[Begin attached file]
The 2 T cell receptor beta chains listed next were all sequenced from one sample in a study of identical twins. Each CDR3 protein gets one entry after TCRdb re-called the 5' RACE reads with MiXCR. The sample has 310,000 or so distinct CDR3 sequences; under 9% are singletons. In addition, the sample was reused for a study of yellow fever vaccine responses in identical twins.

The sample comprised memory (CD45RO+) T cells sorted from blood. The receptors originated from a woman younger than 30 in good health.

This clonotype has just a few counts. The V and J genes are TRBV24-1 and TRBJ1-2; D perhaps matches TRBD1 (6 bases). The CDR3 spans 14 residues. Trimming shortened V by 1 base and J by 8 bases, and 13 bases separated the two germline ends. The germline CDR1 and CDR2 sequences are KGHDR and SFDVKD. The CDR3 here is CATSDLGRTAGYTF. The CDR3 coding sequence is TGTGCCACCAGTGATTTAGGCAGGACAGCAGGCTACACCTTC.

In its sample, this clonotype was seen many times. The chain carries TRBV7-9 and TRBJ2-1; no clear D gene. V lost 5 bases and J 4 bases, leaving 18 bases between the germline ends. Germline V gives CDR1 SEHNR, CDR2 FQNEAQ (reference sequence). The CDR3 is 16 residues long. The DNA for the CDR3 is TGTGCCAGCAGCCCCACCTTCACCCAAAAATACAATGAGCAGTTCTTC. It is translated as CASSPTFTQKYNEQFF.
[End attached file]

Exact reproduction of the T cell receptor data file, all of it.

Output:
The 2 T cell receptor beta chains listed next were all sequenced from one sample in a study of identical twins. Each CDR3 protein gets one entry after TCRdb re-called the 5' RACE reads with MiXCR. The sample has 310,000 or so distinct CDR3 sequences; under 9% are singletons. In addition, the sample was reused for a study of yellow fever vaccine responses in identical twins.

The sample comprised memory (CD45RO+) T cells sorted from blood. The receptors originated from a woman younger than 30 in good health.

This clonotype has just a few counts. The V and J genes are TRBV24-1 and TRBJ1-2; D perhaps matches TRBD1 (6 bases). The CDR3 spans 14 residues. Trimming shortened V by 1 base and J by 8 bases, and 13 bases separated the two germline ends. The germline CDR1 and CDR2 sequences are KGHDR and SFDVKD. The CDR3 here is CATSDLGRTAGYTF. The CDR3 coding sequence is TGTGCCACCAGTGATTTAGGCAGGACAGCAGGCTACACCTTC.

In its sample, this clonotype was seen many times. The chain carries TRBV7-9 and TRBJ2-1; no clear D gene. V lost 5 bases and J 4 bases, leaving 18 bases between the germline ends. Germline V gives CDR1 SEHNR, CDR2 FQNEAQ (reference sequence). The CDR3 is 16 residues long. The DNA for the CDR3 is TGTGCCAGCAGCCCCACCTTCACCCAAAAATACAATGAGCAGTTCTTC. It is translated as CASSPTFTQKYNEQFF.